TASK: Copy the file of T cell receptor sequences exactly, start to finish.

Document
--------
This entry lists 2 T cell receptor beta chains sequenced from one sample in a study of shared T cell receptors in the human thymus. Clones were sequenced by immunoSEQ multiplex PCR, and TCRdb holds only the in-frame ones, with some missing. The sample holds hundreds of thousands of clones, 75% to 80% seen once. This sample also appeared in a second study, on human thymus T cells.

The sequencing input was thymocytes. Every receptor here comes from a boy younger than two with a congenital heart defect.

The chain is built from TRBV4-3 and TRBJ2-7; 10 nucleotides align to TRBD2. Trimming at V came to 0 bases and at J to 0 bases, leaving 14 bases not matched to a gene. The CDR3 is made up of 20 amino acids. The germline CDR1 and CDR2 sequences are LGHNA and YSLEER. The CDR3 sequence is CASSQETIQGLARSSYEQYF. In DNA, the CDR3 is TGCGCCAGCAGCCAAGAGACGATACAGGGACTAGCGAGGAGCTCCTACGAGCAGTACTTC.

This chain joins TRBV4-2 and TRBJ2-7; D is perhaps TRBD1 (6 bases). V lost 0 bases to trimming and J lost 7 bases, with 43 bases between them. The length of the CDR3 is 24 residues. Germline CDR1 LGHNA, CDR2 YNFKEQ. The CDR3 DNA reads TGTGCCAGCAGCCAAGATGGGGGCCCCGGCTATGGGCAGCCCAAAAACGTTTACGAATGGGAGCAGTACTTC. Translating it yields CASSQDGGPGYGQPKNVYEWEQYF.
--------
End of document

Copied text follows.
This entry lists 2 T cell receptor beta chains sequenced from one sample in a study of shared T cell receptors in the human thymus. Clones were sequenced by immunoSEQ multiplex PCR, and TCRdb holds only the in-frame ones, with some missing. The sample holds hundreds of thousands of clones, 75% to 80% seen once. This sample also appeared in a second study, on human thymus T cells.

The sequencing input was thymocytes. Every receptor here comes from a boy younger than two with a congenital heart defect.

The chain is built from TRBV4-3 and TRBJ2-7; 10 nucleotides align to TRBD2. Trimming at V came to 0 bases and at J to 0 bases, leaving 14 bases not matched to a gene. The CDR3 is made up of 20 amino acids. The germline CDR1 and CDR2 sequences are LGHNA and YSLEER. The CDR3 sequence is CASSQETIQGLARSSYEQYF. In DNA, the CDR3 is TGCGCCAGCAGCCAAGAGACGATACAGGGACTAGCGAGGAGCTCCTACGAGCAGTACTTC.

This chain joins TRBV4-2 and TRBJ2-7; D is perhaps TRBD1 (6 bases). V lost 0 bases to trimming and J lost 7 bases, with 43 bases between them. The length of the CDR3 is 24 residues. Germline CDR1 LGHNA, CDR2 YNFKEQ. The CDR3 DNA reads TGTGCCAGCAGCCAAGATGGGGGCCCCGGCTATGGGCAGCCCAAAAACGTTTACGAATGGGAGCAGTACTTC. Translating it yields CASSQDGGPGYGQPKNVYEWEQYF.